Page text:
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Kruithuis - Powder Magazine
Die Braak, Stellenbosch, Western Cape

Michael RAMBUSCH: Architect

Type:Gunpowder Store


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33°56'13.07" S 18°51'28.57" E

Also VOC Kruithuis; Powder Magazine

The whitewashed, thick-walled powder magazine was built by Michael Rambusch, a German mason from Danzig who was employed by the Dutch East India Company. In order to defend the little settlement of Stellenbosch, the Burger Military Council petitioned the Council of Policy for ammunition, and the request was granted. The Landdrost and Heemraden of Stellenbosch chose a suitable site on the Parade Ground for an arsenal to be built, 'because its situation is open and out-of-the-way but yet within sight of the town'.

Nearly a century passed before work commenced on the Kruithuis, for during this period official building, both in Cape Town and elsewhere within the settlement, had taken precedence over the arsenal. Eventually, on 5 May 1777, the powder magazine was handed over to the local authorities, six months after the laying of the foundations. Built of mud-plastered stone, with walls 66 cm thick, the actual magazine is double storeyed and roofed by a barrel vault. High on the end wall are inscribed the date and the monogram of the Dutch East India Company, 'VGOC'. At the opposite end is the pedimented bell tower, erected at a slightly later date. The entire building is surrounded by a high wall, pierced by splendid arched gateways.

By the middle of the 19th century, when an arsenal was no longer required, the building was used for sundry purposes, including that of a market shelter. At one stage a section between the outer wall and the main building was roofed over to house the local fire brigade. Now fully restored as a military museum, this one-time utilitarian building stands like a piece of sculpture at the lower end of the Braak, a reminder of the not-so peaceful history of Stellenbosch.

(Picton-Seymour, 1989: 59-60)

The information board reads as follows:


The V.O.C. Kruithuis was built by Phillip Hartog and Lambert Fick and was completed on the 5th of March 1777. The building was originally used to store the town's fire arms, cannons and ammunition in case of an attack on Stellenbosch. But no shot has ever been fired on Stellenbosch during its 300 year existence. The building was later the site for the Friday market.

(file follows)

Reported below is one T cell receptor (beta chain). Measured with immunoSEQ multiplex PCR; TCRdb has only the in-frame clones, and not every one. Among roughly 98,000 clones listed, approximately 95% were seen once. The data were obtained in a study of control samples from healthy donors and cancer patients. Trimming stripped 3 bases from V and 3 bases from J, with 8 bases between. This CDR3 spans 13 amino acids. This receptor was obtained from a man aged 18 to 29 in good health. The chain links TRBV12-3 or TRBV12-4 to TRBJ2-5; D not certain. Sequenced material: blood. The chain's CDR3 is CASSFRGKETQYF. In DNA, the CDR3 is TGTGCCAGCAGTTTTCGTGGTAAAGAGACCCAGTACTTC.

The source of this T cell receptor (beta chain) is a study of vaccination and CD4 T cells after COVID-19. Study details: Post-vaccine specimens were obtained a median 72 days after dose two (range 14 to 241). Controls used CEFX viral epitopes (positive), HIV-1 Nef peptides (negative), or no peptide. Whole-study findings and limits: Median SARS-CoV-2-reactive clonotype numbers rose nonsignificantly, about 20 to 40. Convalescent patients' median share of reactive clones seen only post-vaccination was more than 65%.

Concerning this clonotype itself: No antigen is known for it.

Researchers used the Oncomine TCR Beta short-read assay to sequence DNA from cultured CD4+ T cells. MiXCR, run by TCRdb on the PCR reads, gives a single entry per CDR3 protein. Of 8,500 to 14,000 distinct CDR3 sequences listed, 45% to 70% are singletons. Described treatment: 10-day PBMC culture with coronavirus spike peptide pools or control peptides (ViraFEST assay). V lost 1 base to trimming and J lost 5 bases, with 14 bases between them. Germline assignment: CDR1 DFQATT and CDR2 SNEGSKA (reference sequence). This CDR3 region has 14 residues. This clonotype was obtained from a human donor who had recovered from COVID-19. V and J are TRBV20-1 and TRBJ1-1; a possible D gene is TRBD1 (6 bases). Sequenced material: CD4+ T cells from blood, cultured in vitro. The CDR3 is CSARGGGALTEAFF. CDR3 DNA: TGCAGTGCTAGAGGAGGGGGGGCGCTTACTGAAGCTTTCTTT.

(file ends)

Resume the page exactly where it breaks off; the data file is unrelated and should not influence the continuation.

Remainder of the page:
In 1936 the Stellenbosch Municipality restored the building and in 1940 it was declared a National Monument. The building was first open to the public in 1940 as an Africana Museum. In 1971 the Stellenbosch Museum took over the building from the Municipality to display the museum's collection of fire arms, cannons and military uniforms.

It is now a Provincial Heritage Site.

Writings about this entry

Fransen, Hans. 2004. The old buildings of the Cape. A survey of extant architecture from before c1910 in the area of Cape Town - Calvinia - Colesberg - Uitenhage. Johannesburg & Cape Town: Jonathan Ball Publishers. pg 175
Fransen, Hans. 1978. Guide to the Museums of Southern Africa. Cape Town: Galvin & Sales (Pty) Ltd, for the Southern African Museums Association. pg 93
Greig, Doreen. 1971. A Guide to Architecture in South Africa. Cape Town: Howard Timmins. pg 220
Hartdegen, Paddy. 1988. Our building heritage : an illustrated history. South Africa: Ryll's Pub. Co. on behalf of the National Development Fund for the Building Industry. pg 28
Krige, Ode. 2015. Carl Otto Hager : argitek tot eer van God, 1813-1898. Hermanus: Hemel & See Boeke. pg 110, 203
Le Roux, Marius. 1979. V.O.C. Kruithuis Stellenbosch. Stellenbosch: Stellenbosch Museum. pg All
Picton-Seymour, Désirée. 1989. Historical Buildings in South Africa. Cape Town: Struikhof Publishers. pg 59-60
Richardson, Deirdré. 2001. Historic Sites of South Africa. Cape Town: Struik Publishers. pg 148